Hans-Peter Feldmann (Dusseldorf, 1941) started his work as an artist at the end of the 1960s. Since then his work has been characterised by his interest in some of the less attractive aspects of daily life; a critical awareness before the structures that produce aesthetic experiences, and with an irony that lightens the message without hiding the moral questions involved.
What most interests him is the forms of art we create in our daily lives, especially the uses and meanings we attribute to photographs.
His work, full of humour, questions the symbolic space which opens up between what things really are and what they mean for us. They show the dreams and desires that we project onto the images and objects, filling them with meaning. Indignation is also shown in the narratives constructed with images from day-to-day life and with the objects which have not been refined by class or money.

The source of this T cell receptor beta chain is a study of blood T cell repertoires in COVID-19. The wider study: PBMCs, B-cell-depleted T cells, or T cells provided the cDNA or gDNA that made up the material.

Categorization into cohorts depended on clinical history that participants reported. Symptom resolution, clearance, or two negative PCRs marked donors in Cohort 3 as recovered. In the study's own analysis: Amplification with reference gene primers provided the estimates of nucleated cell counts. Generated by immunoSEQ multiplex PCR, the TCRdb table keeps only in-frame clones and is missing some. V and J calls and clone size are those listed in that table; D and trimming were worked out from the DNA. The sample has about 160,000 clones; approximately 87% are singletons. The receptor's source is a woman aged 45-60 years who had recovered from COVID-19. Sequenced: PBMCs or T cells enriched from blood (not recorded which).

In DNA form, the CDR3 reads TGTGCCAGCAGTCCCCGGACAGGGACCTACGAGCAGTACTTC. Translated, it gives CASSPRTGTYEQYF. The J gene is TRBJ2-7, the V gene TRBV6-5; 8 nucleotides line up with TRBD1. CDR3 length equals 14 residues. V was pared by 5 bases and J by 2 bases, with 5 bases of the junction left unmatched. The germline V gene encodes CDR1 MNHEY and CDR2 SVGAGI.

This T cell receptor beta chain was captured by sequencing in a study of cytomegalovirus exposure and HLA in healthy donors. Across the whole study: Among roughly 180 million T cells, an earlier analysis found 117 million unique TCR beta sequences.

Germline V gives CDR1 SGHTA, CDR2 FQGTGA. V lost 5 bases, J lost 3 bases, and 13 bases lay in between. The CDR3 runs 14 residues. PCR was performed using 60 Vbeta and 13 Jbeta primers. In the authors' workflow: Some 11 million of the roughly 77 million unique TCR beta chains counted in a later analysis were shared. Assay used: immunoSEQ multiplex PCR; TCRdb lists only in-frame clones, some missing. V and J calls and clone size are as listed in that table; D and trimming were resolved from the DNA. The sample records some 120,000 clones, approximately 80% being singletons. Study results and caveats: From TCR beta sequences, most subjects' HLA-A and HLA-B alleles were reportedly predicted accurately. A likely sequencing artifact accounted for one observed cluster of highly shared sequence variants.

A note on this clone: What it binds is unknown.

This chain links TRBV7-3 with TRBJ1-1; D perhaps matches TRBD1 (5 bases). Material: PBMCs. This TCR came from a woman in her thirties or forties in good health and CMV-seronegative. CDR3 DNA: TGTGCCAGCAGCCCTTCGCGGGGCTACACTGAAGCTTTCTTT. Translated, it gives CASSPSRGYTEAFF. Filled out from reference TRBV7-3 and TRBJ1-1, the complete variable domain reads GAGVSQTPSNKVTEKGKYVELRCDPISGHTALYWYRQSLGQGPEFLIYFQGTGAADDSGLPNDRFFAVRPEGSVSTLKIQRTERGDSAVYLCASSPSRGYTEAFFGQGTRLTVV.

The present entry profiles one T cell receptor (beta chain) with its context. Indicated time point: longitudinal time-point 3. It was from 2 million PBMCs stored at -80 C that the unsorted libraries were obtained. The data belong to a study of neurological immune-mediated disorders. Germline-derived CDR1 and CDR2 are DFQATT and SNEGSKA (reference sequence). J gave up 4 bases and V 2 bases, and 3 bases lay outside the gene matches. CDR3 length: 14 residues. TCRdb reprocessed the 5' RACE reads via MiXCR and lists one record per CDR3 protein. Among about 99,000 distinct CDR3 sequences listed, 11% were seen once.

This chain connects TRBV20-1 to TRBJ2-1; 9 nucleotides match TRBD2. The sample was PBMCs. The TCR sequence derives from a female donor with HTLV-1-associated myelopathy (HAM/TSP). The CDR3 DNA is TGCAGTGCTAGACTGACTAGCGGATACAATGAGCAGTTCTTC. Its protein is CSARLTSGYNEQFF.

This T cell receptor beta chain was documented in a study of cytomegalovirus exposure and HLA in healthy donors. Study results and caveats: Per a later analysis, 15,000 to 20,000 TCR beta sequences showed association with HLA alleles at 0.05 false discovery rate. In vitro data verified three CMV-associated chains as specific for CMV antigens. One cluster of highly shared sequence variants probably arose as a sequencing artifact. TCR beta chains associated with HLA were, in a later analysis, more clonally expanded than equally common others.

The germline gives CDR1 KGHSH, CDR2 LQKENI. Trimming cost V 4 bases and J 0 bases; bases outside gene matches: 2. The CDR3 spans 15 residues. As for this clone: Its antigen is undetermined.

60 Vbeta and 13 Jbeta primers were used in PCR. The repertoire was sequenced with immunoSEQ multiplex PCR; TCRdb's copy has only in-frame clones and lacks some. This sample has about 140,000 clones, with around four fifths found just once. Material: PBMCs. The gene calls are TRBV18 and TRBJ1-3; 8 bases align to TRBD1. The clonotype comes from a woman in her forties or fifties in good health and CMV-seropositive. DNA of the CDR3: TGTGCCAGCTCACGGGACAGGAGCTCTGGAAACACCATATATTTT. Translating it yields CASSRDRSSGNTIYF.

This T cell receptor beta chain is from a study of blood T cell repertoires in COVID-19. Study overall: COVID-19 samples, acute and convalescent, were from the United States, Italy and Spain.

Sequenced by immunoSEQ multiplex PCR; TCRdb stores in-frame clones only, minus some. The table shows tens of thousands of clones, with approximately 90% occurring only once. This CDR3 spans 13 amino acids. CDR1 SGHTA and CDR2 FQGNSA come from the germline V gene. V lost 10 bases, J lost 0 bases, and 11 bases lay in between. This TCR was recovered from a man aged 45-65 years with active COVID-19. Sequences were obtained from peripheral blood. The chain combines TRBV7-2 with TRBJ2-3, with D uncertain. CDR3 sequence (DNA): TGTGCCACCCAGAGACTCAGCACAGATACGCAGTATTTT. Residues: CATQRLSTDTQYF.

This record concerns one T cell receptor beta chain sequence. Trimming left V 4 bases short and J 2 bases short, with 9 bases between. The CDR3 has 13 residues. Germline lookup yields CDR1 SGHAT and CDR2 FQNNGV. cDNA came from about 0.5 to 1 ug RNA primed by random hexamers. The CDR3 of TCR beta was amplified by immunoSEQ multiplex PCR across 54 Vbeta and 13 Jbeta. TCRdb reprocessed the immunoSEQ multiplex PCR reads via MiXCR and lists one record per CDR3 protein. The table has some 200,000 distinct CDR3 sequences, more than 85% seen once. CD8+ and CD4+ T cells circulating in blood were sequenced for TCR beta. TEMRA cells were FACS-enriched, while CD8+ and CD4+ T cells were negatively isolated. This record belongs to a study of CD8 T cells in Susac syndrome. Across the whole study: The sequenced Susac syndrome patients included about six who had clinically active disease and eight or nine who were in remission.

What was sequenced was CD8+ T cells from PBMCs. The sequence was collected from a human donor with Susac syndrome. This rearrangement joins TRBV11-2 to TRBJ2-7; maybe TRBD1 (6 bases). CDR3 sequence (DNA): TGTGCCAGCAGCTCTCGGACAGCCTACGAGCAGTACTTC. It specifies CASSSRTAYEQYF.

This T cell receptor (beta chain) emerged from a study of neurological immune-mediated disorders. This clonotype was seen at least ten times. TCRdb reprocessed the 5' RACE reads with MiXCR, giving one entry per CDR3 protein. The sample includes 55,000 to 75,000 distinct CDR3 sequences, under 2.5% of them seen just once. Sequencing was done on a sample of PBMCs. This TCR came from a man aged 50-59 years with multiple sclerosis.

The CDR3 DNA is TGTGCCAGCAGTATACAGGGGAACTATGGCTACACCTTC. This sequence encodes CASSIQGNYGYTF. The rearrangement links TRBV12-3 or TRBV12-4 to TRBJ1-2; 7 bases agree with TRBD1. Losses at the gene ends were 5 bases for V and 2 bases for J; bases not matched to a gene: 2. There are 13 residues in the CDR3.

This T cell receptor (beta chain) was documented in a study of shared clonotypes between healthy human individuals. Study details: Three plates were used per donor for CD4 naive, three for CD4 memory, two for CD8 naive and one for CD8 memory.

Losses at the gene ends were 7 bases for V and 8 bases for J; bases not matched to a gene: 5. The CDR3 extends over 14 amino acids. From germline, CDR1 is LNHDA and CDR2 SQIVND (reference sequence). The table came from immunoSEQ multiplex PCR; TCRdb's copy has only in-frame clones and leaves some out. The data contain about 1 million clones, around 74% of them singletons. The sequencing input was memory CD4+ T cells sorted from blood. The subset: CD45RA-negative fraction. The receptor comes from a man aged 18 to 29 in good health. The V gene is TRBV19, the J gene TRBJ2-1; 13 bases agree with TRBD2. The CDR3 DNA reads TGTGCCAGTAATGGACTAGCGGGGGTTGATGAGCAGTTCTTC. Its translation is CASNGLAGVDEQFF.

Interested in the collective, in the ephemeral and in what has no value, his work is always presented unsigned and in unlimited edition. This is his way of positioning himself before a system of artistic production and consumption, and the notions of value, permanence and authorship associated with the artistic object. In essence, Feldman believes that the function of art is none other than to help us deal with life.